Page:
A penchant for the wild
Monday 28 December 2020
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Founded in 2009 by Matt & Andrea Houghton, Boatrocker has certainly come a long way from selling its first beers from the back of their car. Even so, Matt’s fascination with beer goes back even further, to staying with his older brother at 16 and watching the legendary show Beer Hunter on public TV, presented by Michael Jackson.
“I was watching this man travelling the world tasting different beers, talking about Belgian ales, drinking beer out of the champagne flute… it sort of blew my mind, and remember thinking it seemed like the best adventure a person could take,” says Matt. My dad’s from England originally, so I really got fascinated by that beer culture, which gradually expanded into looking to travel around Europe.
“When I finally saved up enough money, in 1998, my first guidebook for Europe was the Pocket Guide to beer, which just led me to some amazing experiences and bars and breweries. My first stop when I landed with Cantillon. Back then you could do your own tour, and at the end a little old lady would shuffle in to serve this little glass of beer completely flat. I’d never smelled anything like it before; this still, sour beer completely changed how I thought about brewing.”
Returning home, Matt enrolled in a photography degree course, but remained an avid home brewer. During his studies, the realisation gradually dawned that, amid a growing interest in craft beer in Australia, his pipe dream of owning his own brewery might not be so far fetched after all. So Matt went back to uni to study brewing, where he also discovered his other passion; his wife Andrea.
Together they then set about planning a brewery, initially gypsy brewing a pale and pilsner, to the acclaim of not just friends and family, but also judges at international beer awards. But after a few years, Matt and Andrea were in a position to build a brewery of their own, and late in 2012 did just that. The first items Matt purchased were 60 used wine barrels, starting the wheels turning on what would later be Australia’s first barrel room and cellar door. The first beer: a turbid mashed lambic style beer.
“There weren’t many people playing around with barrels in Australia in 2012, and it was very hard to get allocations of Belgian beers that had been long-term aged in wood, so I thought let’s give it a crack. And then we started playing around and putting lots of different beers on wood; we also had the luxury of a nearby distillery – Starward – who liked our beers, so we’d borrow their barrels.”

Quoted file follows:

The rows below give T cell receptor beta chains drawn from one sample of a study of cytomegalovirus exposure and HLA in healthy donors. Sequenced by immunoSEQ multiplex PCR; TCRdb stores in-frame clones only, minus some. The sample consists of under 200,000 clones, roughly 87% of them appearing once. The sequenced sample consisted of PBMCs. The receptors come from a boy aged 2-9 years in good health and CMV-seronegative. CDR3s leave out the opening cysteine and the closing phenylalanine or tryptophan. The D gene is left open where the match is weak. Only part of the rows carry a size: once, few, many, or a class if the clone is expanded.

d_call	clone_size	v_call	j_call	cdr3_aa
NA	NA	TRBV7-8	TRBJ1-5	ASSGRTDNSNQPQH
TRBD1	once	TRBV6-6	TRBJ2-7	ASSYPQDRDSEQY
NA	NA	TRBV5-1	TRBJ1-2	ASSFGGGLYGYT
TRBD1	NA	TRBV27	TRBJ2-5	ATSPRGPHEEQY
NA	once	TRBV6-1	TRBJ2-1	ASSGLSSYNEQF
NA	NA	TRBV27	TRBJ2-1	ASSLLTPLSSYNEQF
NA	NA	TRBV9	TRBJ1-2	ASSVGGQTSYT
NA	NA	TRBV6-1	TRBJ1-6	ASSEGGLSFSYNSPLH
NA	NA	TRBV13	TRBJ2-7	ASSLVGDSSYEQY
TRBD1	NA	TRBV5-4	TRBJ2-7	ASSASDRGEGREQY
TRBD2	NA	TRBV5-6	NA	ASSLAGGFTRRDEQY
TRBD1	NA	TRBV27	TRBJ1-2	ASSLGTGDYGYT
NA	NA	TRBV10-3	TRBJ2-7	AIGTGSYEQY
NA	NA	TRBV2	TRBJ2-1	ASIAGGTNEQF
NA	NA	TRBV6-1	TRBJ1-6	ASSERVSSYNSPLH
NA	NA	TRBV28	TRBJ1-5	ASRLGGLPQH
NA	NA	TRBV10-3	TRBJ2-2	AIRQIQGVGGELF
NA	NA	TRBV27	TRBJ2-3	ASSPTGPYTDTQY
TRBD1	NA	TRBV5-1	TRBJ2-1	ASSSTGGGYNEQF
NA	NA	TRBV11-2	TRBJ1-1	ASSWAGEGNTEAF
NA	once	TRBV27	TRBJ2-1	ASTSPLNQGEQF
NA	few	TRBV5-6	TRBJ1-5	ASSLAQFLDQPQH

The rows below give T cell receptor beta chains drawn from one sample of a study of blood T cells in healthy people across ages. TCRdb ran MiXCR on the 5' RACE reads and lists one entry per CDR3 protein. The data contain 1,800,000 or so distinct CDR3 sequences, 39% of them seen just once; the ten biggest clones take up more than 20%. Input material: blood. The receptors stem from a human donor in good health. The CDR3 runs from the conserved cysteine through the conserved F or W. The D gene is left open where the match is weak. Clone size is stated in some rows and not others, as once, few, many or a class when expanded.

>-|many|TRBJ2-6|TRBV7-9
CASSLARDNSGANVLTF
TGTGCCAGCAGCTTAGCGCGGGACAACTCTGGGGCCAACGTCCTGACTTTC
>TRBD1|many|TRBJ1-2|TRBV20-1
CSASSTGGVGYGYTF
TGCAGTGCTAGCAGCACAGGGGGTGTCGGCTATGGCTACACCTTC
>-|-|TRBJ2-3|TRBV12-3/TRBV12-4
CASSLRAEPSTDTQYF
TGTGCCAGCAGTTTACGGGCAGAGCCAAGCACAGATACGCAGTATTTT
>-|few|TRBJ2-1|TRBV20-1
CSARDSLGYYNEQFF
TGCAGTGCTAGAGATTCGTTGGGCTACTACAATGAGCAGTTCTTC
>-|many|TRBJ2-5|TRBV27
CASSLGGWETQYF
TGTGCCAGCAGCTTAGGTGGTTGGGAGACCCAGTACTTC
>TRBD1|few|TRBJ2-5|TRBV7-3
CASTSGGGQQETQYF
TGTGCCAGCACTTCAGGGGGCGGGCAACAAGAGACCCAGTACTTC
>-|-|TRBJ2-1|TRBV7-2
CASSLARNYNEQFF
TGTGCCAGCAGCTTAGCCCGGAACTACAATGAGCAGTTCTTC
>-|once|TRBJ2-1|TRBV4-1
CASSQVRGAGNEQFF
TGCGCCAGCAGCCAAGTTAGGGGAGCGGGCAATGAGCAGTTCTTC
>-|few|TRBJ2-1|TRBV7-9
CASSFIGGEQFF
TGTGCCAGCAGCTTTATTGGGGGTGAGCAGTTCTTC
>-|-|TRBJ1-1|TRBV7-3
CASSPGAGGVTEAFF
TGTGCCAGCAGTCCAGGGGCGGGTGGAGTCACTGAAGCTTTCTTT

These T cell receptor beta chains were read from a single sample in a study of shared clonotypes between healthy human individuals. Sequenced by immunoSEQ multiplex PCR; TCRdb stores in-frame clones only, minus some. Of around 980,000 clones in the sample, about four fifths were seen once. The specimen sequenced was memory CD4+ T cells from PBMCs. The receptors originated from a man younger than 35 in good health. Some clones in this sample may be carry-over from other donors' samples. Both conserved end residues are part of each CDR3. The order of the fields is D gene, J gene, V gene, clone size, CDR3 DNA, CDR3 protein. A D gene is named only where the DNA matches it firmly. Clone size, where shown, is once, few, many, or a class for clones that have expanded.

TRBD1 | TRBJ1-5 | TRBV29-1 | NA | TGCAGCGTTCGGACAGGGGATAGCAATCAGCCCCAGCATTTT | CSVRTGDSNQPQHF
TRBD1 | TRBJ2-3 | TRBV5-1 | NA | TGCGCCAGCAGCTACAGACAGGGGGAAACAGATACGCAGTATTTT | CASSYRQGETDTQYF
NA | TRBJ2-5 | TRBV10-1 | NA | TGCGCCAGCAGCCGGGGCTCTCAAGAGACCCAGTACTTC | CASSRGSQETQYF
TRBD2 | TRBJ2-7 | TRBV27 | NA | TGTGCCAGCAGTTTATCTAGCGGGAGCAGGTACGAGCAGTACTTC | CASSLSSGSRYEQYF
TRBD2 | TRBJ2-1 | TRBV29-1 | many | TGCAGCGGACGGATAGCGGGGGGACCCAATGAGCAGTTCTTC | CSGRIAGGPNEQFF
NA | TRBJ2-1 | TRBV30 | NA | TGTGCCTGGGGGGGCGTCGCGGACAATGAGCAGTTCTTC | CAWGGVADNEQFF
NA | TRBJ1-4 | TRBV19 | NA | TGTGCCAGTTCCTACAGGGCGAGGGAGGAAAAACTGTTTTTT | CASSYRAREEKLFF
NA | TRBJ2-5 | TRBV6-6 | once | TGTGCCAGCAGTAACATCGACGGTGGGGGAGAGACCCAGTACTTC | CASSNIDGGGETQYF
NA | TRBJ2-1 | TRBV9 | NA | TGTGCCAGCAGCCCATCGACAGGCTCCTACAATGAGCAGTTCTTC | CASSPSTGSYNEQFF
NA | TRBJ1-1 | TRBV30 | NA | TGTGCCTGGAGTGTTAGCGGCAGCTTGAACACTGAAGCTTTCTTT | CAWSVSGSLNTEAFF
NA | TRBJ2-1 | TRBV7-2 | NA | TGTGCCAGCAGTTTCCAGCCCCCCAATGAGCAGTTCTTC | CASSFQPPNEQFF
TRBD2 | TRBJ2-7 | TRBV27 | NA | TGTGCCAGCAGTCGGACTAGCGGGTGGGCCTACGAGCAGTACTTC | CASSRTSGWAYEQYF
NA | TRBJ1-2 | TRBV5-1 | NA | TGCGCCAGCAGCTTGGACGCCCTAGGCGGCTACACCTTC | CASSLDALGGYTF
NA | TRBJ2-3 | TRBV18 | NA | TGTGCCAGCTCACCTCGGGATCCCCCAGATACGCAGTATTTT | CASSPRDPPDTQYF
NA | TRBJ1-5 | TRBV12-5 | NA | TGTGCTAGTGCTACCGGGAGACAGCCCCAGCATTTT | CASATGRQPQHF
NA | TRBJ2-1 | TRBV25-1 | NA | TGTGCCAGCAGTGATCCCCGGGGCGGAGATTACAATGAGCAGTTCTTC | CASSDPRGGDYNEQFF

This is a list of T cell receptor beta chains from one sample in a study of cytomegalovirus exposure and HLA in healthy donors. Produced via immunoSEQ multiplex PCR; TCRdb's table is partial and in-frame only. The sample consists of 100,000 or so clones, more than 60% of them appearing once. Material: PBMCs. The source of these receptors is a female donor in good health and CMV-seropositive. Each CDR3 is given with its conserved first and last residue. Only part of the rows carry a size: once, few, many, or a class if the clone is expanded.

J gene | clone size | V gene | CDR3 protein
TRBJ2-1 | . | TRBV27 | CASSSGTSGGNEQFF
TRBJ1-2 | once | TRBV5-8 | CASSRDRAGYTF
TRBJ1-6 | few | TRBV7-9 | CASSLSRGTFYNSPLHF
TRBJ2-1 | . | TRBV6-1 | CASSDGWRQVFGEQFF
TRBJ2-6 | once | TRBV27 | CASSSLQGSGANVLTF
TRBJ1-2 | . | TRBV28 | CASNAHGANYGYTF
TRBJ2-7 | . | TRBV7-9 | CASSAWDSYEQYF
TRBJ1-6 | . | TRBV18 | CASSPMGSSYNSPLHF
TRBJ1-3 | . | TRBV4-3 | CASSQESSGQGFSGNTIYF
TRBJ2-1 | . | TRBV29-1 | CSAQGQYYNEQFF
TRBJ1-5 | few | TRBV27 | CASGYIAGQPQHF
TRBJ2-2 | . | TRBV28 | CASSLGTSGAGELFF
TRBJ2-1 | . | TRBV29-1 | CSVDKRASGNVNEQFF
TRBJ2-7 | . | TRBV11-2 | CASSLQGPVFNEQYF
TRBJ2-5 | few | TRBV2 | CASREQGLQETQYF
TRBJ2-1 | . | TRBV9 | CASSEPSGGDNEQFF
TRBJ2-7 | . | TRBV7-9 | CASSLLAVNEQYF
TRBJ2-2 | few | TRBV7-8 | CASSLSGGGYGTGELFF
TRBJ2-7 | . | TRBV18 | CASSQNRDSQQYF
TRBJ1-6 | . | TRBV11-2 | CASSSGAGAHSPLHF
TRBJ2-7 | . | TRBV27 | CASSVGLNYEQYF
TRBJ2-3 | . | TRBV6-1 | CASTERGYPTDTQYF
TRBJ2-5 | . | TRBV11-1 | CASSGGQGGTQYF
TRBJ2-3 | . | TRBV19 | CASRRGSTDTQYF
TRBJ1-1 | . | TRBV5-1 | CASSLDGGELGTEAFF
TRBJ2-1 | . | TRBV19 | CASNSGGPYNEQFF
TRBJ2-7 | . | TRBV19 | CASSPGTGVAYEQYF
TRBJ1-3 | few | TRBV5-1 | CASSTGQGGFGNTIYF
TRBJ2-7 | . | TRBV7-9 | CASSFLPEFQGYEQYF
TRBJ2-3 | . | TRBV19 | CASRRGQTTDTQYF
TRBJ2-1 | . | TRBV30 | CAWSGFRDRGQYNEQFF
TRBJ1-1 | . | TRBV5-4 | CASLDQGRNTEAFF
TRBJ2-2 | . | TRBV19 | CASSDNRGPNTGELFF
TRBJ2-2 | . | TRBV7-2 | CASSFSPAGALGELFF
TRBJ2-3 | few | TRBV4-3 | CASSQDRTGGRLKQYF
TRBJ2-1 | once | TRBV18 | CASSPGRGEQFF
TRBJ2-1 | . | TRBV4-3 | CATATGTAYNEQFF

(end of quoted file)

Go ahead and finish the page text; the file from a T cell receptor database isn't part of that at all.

Boatrocker’s use of wood has only got more ambitious over time, and the brewery now has around 300 barrels with a multitude of crazy experiments on the go. One that caught our eye was its use of a solera system to preserve and develop cultures for wild fermentation.
“Yeah, we felt like, a lot of the time with the barrels, we’d start out with this beautiful culture inside, and then you rinse it out and clean it for the next use, and you never see that culture again,” explains Matt. For us, we feel we feel we get a lot more depth of flavour and and complexity with taking out two-thirds and then re-topping it up with fresh wort. We just add a little bit of saccharomyces to help bret along a little bit, or it gets a bit too much phenolic character, but then we’ll get some really fascinating flavour profiles that way.”
Having clearly taken so much of their inspiration from Belgium, Matt and Andrea are very happy to see a more serious appreciation of beer taking hold in Australia, and in particular the gastronomic hotspot of Melbourne.
Matt says: “We’ve been fortunate enough to do a lot of work with a gentleman name Rob Kabboord, who was previously the chef de cuisine at Quay, one of Sydney’s most highly-rated restaurants. He’s originally Dutch and he really understands beer as well as food, and how the two can work together. That’s an idea that’s slowly gaining a foothold here, and when it does I think it could lead to the most amazing culture.”
As well as having one of the largest barrel ageing facilities in Australia, in late 2017, Boatrocker became Boatrocker Brewers & Distillers, after it merged with the distillery Hippocampus.
“We’ve got so much we want to do, so many more beers we want to make,” says Matt. “But on the spirit side of things we’re also pushing a lot of boundaries, living up to the boatrocker name! We made a whisky wash a number of years ago, which was actually a beer that was distilled; our very first pale ale. And that was put into a bourbon barrel for five years and became a whiskey. The whisky purists didn’t like that, because it’s not a whisky wash, even though it’s a barley malt base, there’s no hops added post. And it tastes incredible. We’ve got similar ones reaching maturity now, imperial stouts distilled and aged in barrels as well. They’re really quite unique, but delicious as well, with all the complexity that you’d expect from a long term aged whisky.”
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